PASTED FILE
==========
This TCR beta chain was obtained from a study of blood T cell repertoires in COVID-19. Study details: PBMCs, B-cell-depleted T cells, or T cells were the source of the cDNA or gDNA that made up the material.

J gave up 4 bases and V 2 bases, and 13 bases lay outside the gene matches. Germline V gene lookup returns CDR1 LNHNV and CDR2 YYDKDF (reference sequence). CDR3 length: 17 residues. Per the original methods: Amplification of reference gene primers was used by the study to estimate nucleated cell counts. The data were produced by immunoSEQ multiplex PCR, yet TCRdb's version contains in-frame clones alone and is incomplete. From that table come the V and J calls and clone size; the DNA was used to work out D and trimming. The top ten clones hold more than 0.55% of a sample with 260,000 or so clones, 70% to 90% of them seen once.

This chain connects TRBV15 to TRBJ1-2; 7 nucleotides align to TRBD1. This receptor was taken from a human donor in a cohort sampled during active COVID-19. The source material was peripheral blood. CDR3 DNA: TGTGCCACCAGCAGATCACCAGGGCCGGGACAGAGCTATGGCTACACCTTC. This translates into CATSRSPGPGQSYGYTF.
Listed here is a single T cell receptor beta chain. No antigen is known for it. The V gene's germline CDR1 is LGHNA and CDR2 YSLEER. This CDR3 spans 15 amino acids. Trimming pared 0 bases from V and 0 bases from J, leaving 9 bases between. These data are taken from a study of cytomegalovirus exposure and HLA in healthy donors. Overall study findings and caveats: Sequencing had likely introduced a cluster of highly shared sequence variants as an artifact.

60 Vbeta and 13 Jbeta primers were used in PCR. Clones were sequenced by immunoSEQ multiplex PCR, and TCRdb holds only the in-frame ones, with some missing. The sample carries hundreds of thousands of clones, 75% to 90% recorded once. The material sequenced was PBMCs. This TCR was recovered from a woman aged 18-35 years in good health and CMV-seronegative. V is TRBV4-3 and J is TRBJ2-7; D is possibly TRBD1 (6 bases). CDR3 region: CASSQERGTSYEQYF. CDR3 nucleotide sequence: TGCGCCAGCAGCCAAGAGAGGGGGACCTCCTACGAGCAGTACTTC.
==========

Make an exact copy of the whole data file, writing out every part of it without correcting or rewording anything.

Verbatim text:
This TCR beta chain was obtained from a study of blood T cell repertoires in COVID-19. Study details: PBMCs, B-cell-depleted T cells, or T cells were the source of the cDNA or gDNA that made up the material.

J gave up 4 bases and V 2 bases, and 13 bases lay outside the gene matches. Germline V gene lookup returns CDR1 LNHNV and CDR2 YYDKDF (reference sequence). CDR3 length: 17 residues. Per the original methods: Amplification of reference gene primers was used by the study to estimate nucleated cell counts. The data were produced by immunoSEQ multiplex PCR, yet TCRdb's version contains in-frame clones alone and is incomplete. From that table come the V and J calls and clone size; the DNA was used to work out D and trimming. The top ten clones hold more than 0.55% of a sample with 260,000 or so clones, 70% to 90% of them seen once.

This chain connects TRBV15 to TRBJ1-2; 7 nucleotides align to TRBD1. This receptor was taken from a human donor in a cohort sampled during active COVID-19. The source material was peripheral blood. CDR3 DNA: TGTGCCACCAGCAGATCACCAGGGCCGGGACAGAGCTATGGCTACACCTTC. This translates into CATSRSPGPGQSYGYTF.
Listed here is a single T cell receptor beta chain. No antigen is known for it. The V gene's germline CDR1 is LGHNA and CDR2 YSLEER. This CDR3 spans 15 amino acids. Trimming pared 0 bases from V and 0 bases from J, leaving 9 bases between. These data are taken from a study of cytomegalovirus exposure and HLA in healthy donors. Overall study findings and caveats: Sequencing had likely introduced a cluster of highly shared sequence variants as an artifact.

60 Vbeta and 13 Jbeta primers were used in PCR. Clones were sequenced by immunoSEQ multiplex PCR, and TCRdb holds only the in-frame ones, with some missing. The sample carries hundreds of thousands of clones, 75% to 90% recorded once. The material sequenced was PBMCs. This TCR was recovered from a woman aged 18-35 years in good health and CMV-seronegative. V is TRBV4-3 and J is TRBJ2-7; D is possibly TRBD1 (6 bases). CDR3 region: CASSQERGTSYEQYF. CDR3 nucleotide sequence: TGCGCCAGCAGCCAAGAGAGGGGGACCTCCTACGAGCAGTACTTC.